> 1020:CD drive external 40x :20th Century Fox:16.74:130
    > 1030:CD drive external 48x :3COM:13.48:160
    > 1040:CD drive external 52x :4XEM:15.92:190
    >
    > We need to write it to another file that is going to look like this
    >
    > ID Number Description Provider Cost Stock Total
    > 1010 CD Drive 32x 1MagiCopy 15.50 100 1550.00
    >
    > Since the text file to be read from is preformatted I thought I could
    > use the fscanf() to to parse each line and assign it into structure
    > variables, but I am having problems.
    >
    > Here is my code to read the file:
    >
    > int readFile (char *filename, struct productData product[], size_t
    > arrLen)
    > /* Returns number of products read */
    > {
    > FILE *fp;
    >
    > if ( ( fp = fopen( "product_catalog.txt", "rb+" ) ) == NULL ) {
    > printf( "File could not be opened.\n" );
    > } /* end if */
    >
    > else
    > {
    > int i;
    > for (i=0; i<arrLen && !feof(fp); i++)
    > {
    > if (5 != fscanf(fp, "%d %s %s %f %d",
    > &product.idnumber,
    > product.description,
    > product.provider,
    > &product.cost,
    > &product.stock))
    > {
    > printf("Invalid file format\n");
    > fclose(fp);
    > return 0;
    > }
    > }
    > fclose(fp);
    > return i;
    > }
    > }
    >
    > The problem seems to be that each field I want to parse seems to be
    > separated by a colon :)) Is there anyway to tell fscanf() to parse up
    > until you reach a colon and then stop and start scanning again, or
    > should I give up this approach and try to tokenize the input stream?


    You put the colons in the format string:

    if (5 != fscanf(fp, "%d:%s:%s:%f:%d" ...

    But this still won't work quite right, because %s will make fscanf will
    stop at the spaces.

    You can use %[^:] to mean "series of non-colons" so:

    if (5 != fscanf(fp, "%d:%[^:]:%[^:]:%f:%d" ...

    should do the trick.

    You also have to be careful that badly formatted input data can't
    overflow the arrays you're storing the data in. fscanf provides various
    format modifiers for this-- it can optionally scan up to a maximum
    length, or it can allocate the buffers for you.

    e.g.:

    if (5 != fscanf(fp, "%d:%64[^:]:%64[^:]:%f:%d" ...

    if your buffers for description and provider were 64 bytes long. They'd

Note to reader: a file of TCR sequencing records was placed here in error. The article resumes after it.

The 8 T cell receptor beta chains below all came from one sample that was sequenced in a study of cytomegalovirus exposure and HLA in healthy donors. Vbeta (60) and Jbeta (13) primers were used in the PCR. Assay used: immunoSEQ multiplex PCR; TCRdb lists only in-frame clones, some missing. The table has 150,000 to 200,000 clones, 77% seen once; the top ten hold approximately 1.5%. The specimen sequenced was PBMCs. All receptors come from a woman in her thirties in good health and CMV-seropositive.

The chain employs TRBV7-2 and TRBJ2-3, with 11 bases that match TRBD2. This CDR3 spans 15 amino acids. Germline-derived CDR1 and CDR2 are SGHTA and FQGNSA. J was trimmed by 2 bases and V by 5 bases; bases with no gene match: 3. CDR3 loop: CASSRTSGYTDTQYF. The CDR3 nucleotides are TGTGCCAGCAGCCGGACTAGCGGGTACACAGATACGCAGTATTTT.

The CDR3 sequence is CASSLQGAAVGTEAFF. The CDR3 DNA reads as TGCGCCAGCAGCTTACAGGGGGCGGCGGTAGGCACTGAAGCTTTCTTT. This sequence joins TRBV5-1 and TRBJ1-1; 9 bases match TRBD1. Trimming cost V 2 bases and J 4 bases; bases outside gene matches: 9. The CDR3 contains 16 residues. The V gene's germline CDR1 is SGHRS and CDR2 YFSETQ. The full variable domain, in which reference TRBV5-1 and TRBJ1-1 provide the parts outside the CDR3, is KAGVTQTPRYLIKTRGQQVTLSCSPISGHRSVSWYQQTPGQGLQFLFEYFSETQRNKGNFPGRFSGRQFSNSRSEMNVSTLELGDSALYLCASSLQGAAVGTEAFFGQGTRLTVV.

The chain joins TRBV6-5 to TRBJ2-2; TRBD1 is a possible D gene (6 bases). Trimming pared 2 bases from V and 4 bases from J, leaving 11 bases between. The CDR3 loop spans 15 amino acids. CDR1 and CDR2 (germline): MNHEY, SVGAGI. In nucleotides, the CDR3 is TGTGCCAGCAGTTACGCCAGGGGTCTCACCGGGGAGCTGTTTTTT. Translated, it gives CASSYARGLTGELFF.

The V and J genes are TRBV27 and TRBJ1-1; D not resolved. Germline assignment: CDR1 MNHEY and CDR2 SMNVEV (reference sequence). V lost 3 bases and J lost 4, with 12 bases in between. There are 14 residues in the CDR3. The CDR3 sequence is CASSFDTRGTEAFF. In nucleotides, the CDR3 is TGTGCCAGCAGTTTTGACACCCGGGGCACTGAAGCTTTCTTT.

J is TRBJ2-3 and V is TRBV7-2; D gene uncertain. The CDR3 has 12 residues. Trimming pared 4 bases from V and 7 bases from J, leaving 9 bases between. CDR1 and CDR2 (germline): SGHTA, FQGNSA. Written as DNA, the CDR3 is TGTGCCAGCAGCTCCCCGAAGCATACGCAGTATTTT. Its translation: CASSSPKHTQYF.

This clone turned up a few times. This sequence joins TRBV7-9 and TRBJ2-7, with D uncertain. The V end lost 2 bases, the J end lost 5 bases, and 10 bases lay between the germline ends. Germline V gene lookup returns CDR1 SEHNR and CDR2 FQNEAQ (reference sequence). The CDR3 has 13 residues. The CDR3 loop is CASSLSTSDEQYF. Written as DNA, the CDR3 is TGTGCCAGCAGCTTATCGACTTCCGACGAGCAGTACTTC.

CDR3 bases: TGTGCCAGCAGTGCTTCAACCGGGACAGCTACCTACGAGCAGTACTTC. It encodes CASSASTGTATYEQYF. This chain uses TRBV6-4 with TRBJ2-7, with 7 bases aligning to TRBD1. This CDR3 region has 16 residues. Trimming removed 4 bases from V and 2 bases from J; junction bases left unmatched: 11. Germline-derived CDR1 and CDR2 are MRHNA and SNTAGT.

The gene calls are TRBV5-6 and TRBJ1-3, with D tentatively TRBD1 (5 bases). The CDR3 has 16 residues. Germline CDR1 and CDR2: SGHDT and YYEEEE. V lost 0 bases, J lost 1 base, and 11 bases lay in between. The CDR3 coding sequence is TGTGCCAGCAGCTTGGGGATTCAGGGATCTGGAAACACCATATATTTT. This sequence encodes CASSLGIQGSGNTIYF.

get truncated of course, which might not be acceptable. In that case you
    could try %a[^:] (see fscanf manual).

    The other point is that if you have any choice in the matter C is not
    the best language for this task, you'd be much better off with something
    else-- Python, Tcl, Perl, that kind of thing. Awk might be the perfect
    choice.
    Ben C, Apr 1, 2006
    #3
  4. CBFalconer Guest

    Eric Sosman wrote:
    > wrote On 03/31/06 18:06,:
    >>
    >> I am trying to parse two pre-formatted text files and write them to a
    >> different files formatted in a different way. The story about this is I
    >> was hired along with about 20 other people and it seems we are trying
    >> to learn the whole C language in two weeks! To top it all off, I was an
    >> English Major, but I'm trying my best. Ok back to the program. So we
    >> have two files product_catalog.txt and sales_month.txt
    >>
    >> The info in product_catalog.txt looks like this:
    >>
    >> 1010:CD drive external 32x :1MagiCopy:15.5:100
    >> 1020:CD drive external 40x :20th Century Fox:16.74:130
    >> 1030:CD drive external 48x :3COM:13.48:160
    >> 1040:CD drive external 52x :4XEM:15.92:190
    >>
    >> We need to write it to another file that is going to look like this
    >>
    >> ID Number Description Provider Cost Stock Total
    >> 1010 CD Drive 32x 1MagiCopy 15.50 100 1550.00

    >
    > That's not just reformatting. There's a little bit
    > of computation (deriving the 1550.00), which isn't hard.
    > Harder -- potentially very hard -- is the translation
    > that seems to be occurring: How did "drive" become "Drive,"
    > and where did "external" disappear to, and what rules
    > govern such transformations?
    >
    >> Since the text file to be read from is preformatted I thought I could
    >> use the fscanf() to to parse each line and assign it into structure
    >> variables, but I am having problems.
    >>
    >> Here is my code to read the file:
    >>
    >> int readFile (char *filename, struct productData product[], size_t
    >> arrLen)
    >> /* Returns number of products read */
    >> {
    >> FILE *fp;
    >>
    >> if ( ( fp = fopen( "product_catalog.txt", "rb+" ) ) == NULL ) {
    >> printf( "File could not be opened.\n" );
    >> } /* end if */
    >> else
    > > {
    > > int i;
    > > for (i=0; i<arrLen && !feof(fp); i++)
    > > {
    > > if (5 != fscanf(fp, "%d %s %s %f %d",
    > > &product.idnumber,
    > > product.description,
    > > product.provider,
    > > &product.cost,
    > > &product.stock))
    > > {
    > > printf("Invalid file format\n");
    > > fclose(fp);
    > > return 0;
    > > }
    > > }
    > > fclose(fp);
    > > return i;
    > > }
    > > }
    > >
    > > The problem seems to be that each field I want to parse seems to be
    > > separated by a colon :)) Is there anyway to tell fscanf() to parse up
    > > until you reach a colon and then stop and start scanning again, or
    > > should I give up this approach and try to tokenize the input stream?
    > > Any help is much appreciated.

    >
    > "%s" will skip leading white space, grab a string,
    > and stop when it hits white space again. Hence, it's
    > no good for your input format, where white spaces can
    > occur as part of a data field.
    >
    > You could use "%[^:]" to look for colon-delimited
    > fields, but the resulting program would be rather fragile.
    > One lousy line with an extra colon or a missing colon,
    > and you'll be out of step for the rest of the journey.
    > or until you trip and fall, whichever comes first.
    > (fscanf() is no respecter of line boundaries, and will
    > happily cross them in search of more input.)